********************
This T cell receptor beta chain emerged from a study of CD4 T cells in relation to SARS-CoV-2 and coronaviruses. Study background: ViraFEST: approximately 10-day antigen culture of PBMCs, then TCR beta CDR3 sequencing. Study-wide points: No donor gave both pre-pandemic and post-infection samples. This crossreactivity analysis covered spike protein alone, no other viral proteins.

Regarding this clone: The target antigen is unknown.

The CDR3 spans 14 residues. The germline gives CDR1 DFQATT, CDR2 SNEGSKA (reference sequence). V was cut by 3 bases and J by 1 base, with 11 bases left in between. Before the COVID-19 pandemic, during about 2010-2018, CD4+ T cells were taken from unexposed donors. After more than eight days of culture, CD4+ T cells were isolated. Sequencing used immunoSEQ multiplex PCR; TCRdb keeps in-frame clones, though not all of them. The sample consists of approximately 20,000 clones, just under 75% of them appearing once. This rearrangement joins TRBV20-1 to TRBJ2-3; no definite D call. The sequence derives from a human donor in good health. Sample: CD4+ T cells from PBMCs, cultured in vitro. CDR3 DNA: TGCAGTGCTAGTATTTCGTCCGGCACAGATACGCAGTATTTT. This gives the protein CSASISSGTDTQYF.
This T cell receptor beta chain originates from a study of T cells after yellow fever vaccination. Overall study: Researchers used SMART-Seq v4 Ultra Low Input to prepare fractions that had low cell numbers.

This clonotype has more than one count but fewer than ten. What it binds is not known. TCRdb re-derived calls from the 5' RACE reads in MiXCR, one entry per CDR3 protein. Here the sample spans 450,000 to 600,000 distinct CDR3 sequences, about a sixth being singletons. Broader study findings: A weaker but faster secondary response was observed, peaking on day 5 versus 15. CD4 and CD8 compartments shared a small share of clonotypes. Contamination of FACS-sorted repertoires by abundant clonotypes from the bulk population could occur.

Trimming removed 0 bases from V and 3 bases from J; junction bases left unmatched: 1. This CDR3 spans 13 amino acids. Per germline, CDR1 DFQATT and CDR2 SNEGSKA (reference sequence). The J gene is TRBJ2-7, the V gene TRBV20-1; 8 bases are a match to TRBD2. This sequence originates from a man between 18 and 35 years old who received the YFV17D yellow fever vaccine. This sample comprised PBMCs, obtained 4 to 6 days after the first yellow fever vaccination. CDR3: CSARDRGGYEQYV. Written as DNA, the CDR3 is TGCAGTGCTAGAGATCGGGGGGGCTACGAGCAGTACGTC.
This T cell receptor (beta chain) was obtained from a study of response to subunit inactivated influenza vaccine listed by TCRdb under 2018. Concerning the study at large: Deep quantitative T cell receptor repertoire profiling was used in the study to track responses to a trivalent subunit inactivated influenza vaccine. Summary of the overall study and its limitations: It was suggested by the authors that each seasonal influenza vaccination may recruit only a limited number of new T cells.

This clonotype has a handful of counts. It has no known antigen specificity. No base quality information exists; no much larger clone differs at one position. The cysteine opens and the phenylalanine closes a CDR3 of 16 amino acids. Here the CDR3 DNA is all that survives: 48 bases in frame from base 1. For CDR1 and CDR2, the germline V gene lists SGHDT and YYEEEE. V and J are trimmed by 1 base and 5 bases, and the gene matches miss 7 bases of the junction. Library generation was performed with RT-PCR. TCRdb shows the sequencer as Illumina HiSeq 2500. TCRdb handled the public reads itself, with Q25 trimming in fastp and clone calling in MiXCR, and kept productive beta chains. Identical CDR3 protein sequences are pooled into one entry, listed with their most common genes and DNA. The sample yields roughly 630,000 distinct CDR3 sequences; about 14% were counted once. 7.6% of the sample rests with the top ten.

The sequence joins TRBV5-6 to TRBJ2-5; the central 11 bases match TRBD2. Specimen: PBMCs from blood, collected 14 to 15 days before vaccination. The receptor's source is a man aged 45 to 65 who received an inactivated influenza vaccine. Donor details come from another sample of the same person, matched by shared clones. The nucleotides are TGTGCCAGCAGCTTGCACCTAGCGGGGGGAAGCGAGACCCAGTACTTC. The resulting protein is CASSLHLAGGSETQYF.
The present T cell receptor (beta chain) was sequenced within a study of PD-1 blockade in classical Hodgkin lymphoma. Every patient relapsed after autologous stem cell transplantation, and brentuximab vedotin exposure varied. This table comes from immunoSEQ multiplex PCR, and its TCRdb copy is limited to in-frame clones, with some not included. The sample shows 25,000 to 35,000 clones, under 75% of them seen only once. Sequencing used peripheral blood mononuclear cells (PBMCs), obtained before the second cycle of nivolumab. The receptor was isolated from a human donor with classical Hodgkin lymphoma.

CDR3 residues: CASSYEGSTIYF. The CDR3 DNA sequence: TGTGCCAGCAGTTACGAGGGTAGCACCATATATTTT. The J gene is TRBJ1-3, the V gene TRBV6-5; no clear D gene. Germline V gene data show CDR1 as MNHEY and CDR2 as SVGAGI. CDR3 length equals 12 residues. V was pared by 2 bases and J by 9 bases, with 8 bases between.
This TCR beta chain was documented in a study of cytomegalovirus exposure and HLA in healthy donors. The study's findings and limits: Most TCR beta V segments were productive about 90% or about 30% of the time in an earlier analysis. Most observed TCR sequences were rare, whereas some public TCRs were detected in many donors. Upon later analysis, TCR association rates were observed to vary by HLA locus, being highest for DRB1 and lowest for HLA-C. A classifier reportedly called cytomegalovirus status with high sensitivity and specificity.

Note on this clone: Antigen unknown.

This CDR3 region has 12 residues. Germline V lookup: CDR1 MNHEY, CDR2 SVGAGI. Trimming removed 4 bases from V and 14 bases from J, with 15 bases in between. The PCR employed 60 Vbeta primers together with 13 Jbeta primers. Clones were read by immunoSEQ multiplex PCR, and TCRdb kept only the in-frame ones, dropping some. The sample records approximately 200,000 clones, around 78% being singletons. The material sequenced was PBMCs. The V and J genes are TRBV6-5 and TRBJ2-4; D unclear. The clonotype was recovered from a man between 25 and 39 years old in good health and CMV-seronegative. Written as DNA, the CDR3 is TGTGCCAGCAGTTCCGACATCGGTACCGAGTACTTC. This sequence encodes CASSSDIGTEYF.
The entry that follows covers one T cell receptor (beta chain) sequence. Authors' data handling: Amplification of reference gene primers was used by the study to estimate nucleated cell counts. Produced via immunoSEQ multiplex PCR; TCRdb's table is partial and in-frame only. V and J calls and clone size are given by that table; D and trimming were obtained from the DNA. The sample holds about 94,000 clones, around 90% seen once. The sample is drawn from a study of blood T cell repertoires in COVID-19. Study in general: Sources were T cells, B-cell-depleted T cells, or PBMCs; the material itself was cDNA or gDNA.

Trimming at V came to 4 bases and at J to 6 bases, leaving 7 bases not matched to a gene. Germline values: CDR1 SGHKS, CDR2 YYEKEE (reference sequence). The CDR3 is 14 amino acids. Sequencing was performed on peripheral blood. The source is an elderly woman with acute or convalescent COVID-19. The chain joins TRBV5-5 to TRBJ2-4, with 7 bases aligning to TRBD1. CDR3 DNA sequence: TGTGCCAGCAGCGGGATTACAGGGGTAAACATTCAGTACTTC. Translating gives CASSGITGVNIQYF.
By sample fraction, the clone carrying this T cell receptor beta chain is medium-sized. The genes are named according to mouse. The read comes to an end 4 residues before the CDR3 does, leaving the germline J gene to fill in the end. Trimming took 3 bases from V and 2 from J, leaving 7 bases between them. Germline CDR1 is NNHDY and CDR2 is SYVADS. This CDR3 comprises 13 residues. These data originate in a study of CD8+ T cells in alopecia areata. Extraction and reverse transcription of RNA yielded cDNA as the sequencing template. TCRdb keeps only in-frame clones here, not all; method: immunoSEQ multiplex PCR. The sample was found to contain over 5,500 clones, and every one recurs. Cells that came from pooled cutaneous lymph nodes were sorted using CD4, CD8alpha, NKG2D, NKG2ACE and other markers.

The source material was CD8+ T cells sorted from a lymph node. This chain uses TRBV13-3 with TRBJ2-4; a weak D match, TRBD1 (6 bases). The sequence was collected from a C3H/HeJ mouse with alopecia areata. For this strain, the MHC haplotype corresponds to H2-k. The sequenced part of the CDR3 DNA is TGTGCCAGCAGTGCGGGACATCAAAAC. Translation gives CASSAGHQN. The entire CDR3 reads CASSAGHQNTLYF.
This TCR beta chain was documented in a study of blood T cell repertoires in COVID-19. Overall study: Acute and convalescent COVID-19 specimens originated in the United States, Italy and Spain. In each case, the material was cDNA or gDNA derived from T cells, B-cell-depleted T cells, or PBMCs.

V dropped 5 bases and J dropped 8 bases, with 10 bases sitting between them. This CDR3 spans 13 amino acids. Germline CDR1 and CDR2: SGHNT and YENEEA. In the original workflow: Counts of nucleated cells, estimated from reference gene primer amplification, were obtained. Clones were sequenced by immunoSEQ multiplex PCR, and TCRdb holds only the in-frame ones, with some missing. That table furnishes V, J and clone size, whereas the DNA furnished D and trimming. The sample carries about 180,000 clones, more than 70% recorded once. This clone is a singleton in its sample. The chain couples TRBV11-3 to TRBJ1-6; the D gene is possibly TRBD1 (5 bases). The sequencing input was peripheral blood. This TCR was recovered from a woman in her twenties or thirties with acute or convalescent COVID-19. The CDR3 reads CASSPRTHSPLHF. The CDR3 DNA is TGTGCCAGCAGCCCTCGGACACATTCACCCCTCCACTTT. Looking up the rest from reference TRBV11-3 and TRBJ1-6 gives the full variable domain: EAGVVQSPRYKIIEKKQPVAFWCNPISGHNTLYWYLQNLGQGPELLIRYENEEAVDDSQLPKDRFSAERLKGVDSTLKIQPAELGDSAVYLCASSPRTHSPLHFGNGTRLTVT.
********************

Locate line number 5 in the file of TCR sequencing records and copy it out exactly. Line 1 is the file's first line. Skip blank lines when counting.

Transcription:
This clonotype has more than one count but fewer than ten. What it binds is not known. TCRdb re-derived calls from the 5' RACE reads in MiXCR, one entry per CDR3 protein. Here the sample spans 450,000 to 600,000 distinct CDR3 sequences, about a sixth being singletons. Broader study findings: A weaker but faster secondary response was observed, peaking on day 5 versus 15. CD4 and CD8 compartments shared a small share of clonotypes. Contamination of FACS-sorted repertoires by abundant clonotypes from the bulk population could occur.